The above is but a brief abstract of this most valuable document which brought peace to a large number of Portland lot holders. To sum it up, Judge Sawyer held that in the conditions of the case, and of society, and since a town could have been built in no other way at that stage in the development of Oregon, the promises, agreements and covenants of the proprietors before they got a legal title were still valid after they got that title, and that there was nothing in the Donation Act, or any United States law, to prevent their execution. The cross bill of Dr. Davenport was, therefore, allowed and possession of the property given him; while the bill of the Lownsdale heirs, praying for relief, was denied.

Judge Deady concurred, in the following language: A I concur in the conclusion reached by the Circuit Judge. After careful consideration, and not without some doubt and hesitation, I have become satisfied that by force of the agreement of March 10, 1852, and the subsequent action of Lownsdale, Coffin and Chapman, under and in pursuance of it, each of them took and obtained from the United States a separate portion of the Land Claim in trust for the purchasers or vendees of any lots situated therein, and before that time, sold by any or all of these parties.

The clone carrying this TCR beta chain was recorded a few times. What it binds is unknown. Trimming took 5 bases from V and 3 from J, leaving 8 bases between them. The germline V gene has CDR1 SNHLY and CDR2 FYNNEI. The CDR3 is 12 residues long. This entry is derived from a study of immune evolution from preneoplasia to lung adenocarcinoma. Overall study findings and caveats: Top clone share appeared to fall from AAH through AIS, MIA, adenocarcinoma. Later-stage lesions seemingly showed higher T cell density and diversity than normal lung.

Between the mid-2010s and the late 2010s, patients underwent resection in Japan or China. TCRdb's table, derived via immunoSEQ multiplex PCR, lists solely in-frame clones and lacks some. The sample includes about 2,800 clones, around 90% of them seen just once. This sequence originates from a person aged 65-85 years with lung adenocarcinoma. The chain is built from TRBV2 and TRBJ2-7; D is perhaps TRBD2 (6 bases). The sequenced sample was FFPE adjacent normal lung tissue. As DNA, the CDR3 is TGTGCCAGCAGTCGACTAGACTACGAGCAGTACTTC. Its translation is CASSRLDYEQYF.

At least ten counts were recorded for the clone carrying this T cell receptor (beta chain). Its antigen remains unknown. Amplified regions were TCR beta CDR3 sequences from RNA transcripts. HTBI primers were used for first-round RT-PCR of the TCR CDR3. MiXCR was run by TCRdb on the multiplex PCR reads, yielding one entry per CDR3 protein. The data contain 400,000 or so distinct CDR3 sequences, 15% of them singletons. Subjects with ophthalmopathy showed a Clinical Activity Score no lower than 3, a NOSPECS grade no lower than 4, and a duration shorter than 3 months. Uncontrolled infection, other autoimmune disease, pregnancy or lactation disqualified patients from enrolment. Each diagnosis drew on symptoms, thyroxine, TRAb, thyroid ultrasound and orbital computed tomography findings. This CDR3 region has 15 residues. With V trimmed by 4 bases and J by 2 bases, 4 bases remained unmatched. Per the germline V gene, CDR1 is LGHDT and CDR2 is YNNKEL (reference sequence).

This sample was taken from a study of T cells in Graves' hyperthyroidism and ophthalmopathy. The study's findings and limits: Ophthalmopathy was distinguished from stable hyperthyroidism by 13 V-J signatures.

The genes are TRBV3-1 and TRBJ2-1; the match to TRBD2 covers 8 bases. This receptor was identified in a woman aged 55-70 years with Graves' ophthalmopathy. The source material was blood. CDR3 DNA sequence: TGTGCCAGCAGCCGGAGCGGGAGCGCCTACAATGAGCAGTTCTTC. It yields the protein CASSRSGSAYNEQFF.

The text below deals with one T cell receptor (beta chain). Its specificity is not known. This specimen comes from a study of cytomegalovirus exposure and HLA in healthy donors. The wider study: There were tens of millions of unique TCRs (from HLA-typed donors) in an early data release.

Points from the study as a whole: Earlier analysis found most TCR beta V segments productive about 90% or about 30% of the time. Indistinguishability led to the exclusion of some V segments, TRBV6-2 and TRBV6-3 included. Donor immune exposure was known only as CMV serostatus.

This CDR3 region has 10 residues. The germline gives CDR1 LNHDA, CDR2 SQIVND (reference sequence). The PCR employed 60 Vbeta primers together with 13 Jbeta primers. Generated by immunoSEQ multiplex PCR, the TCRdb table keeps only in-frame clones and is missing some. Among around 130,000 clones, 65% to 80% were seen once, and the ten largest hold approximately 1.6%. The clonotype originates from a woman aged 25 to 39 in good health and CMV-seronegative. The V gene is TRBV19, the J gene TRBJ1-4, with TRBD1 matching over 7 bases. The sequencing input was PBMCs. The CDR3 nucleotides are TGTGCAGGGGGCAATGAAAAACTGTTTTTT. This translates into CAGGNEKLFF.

“From the passage of the Donation Act--September 27, 1850--and prior thereto, Lownsdale, Coffin and Chapman had held this land claim in common, and made sale of lots throughout the extent of it; but on March 10, 1852, by means of this agreement, and with intent to conform to the provisions of said act and obtain the benefit thereof, they partitioned the claim between themselves so that each was thereafter enabled to proceed for himself, and notify upon and obtain a donation of a separate portion of the whole tract.